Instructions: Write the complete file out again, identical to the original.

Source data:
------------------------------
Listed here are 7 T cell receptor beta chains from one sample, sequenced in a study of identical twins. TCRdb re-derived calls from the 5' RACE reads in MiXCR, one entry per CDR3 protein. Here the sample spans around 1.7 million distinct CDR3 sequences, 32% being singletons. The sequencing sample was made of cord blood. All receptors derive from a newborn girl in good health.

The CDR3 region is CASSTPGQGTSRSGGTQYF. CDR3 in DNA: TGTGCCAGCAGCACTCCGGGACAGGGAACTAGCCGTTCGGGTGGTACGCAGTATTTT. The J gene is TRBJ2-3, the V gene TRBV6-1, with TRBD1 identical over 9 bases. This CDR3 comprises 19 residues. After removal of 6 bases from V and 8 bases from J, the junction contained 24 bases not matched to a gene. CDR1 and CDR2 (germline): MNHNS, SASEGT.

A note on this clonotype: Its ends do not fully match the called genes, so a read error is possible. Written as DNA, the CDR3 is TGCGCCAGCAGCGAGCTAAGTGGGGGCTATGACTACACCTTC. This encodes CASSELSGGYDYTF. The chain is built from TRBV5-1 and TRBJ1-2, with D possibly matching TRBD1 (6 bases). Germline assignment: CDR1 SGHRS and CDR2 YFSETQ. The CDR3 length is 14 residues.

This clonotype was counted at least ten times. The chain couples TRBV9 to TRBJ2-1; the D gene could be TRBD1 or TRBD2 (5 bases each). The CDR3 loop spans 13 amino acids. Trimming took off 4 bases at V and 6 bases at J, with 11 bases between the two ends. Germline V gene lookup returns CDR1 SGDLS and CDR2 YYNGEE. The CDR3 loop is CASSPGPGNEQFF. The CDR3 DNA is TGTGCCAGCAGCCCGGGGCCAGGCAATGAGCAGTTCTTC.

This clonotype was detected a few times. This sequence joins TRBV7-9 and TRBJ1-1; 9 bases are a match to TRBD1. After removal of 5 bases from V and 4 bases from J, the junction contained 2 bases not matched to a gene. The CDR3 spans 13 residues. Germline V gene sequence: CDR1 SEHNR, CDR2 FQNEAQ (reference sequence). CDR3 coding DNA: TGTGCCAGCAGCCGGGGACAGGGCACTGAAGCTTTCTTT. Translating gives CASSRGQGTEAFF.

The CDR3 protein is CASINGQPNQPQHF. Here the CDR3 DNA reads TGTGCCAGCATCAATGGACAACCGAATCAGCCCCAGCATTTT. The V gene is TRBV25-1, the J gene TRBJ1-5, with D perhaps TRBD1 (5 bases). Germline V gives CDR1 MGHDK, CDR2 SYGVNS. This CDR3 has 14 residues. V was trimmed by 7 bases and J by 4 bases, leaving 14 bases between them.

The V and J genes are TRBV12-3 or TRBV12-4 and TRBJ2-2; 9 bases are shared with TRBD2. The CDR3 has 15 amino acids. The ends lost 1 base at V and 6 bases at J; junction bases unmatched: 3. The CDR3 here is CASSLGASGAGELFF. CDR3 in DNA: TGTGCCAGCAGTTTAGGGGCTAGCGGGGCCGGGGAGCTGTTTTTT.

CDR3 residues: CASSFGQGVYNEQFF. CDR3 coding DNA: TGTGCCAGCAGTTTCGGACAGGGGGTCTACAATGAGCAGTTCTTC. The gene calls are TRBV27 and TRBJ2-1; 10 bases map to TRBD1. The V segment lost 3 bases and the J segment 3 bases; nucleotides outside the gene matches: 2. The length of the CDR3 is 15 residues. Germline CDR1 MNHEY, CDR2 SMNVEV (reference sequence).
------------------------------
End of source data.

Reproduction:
Listed here are 7 T cell receptor beta chains from one sample, sequenced in a study of identical twins. TCRdb re-derived calls from the 5' RACE reads in MiXCR, one entry per CDR3 protein. Here the sample spans around 1.7 million distinct CDR3 sequences, 32% being singletons. The sequencing sample was made of cord blood. All receptors derive from a newborn girl in good health.

The CDR3 region is CASSTPGQGTSRSGGTQYF. CDR3 in DNA: TGTGCCAGCAGCACTCCGGGACAGGGAACTAGCCGTTCGGGTGGTACGCAGTATTTT. The J gene is TRBJ2-3, the V gene TRBV6-1, with TRBD1 identical over 9 bases. This CDR3 comprises 19 residues. After removal of 6 bases from V and 8 bases from J, the junction contained 24 bases not matched to a gene. CDR1 and CDR2 (germline): MNHNS, SASEGT.

A note on this clonotype: Its ends do not fully match the called genes, so a read error is possible. Written as DNA, the CDR3 is TGCGCCAGCAGCGAGCTAAGTGGGGGCTATGACTACACCTTC. This encodes CASSELSGGYDYTF. The chain is built from TRBV5-1 and TRBJ1-2, with D possibly matching TRBD1 (6 bases). Germline assignment: CDR1 SGHRS and CDR2 YFSETQ. The CDR3 length is 14 residues.

This clonotype was counted at least ten times. The chain couples TRBV9 to TRBJ2-1; the D gene could be TRBD1 or TRBD2 (5 bases each). The CDR3 loop spans 13 amino acids. Trimming took off 4 bases at V and 6 bases at J, with 11 bases between the two ends. Germline V gene lookup returns CDR1 SGDLS and CDR2 YYNGEE. The CDR3 loop is CASSPGPGNEQFF. The CDR3 DNA is TGTGCCAGCAGCCCGGGGCCAGGCAATGAGCAGTTCTTC.

This clonotype was detected a few times. This sequence joins TRBV7-9 and TRBJ1-1; 9 bases are a match to TRBD1. After removal of 5 bases from V and 4 bases from J, the junction contained 2 bases not matched to a gene. The CDR3 spans 13 residues. Germline V gene sequence: CDR1 SEHNR, CDR2 FQNEAQ (reference sequence). CDR3 coding DNA: TGTGCCAGCAGCCGGGGACAGGGCACTGAAGCTTTCTTT. Translating gives CASSRGQGTEAFF.

The CDR3 protein is CASINGQPNQPQHF. Here the CDR3 DNA reads TGTGCCAGCATCAATGGACAACCGAATCAGCCCCAGCATTTT. The V gene is TRBV25-1, the J gene TRBJ1-5, with D perhaps TRBD1 (5 bases). Germline V gives CDR1 MGHDK, CDR2 SYGVNS. This CDR3 has 14 residues. V was trimmed by 7 bases and J by 4 bases, leaving 14 bases between them.

The V and J genes are TRBV12-3 or TRBV12-4 and TRBJ2-2; 9 bases are shared with TRBD2. The CDR3 has 15 amino acids. The ends lost 1 base at V and 6 bases at J; junction bases unmatched: 3. The CDR3 here is CASSLGASGAGELFF. CDR3 in DNA: TGTGCCAGCAGTTTAGGGGCTAGCGGGGCCGGGGAGCTGTTTTTT.

CDR3 residues: CASSFGQGVYNEQFF. CDR3 coding DNA: TGTGCCAGCAGTTTCGGACAGGGGGTCTACAATGAGCAGTTCTTC. The gene calls are TRBV27 and TRBJ2-1; 10 bases map to TRBD1. The V segment lost 3 bases and the J segment 3 bases; nucleotides outside the gene matches: 2. The length of the CDR3 is 15 residues. Germline CDR1 MNHEY, CDR2 SMNVEV (reference sequence).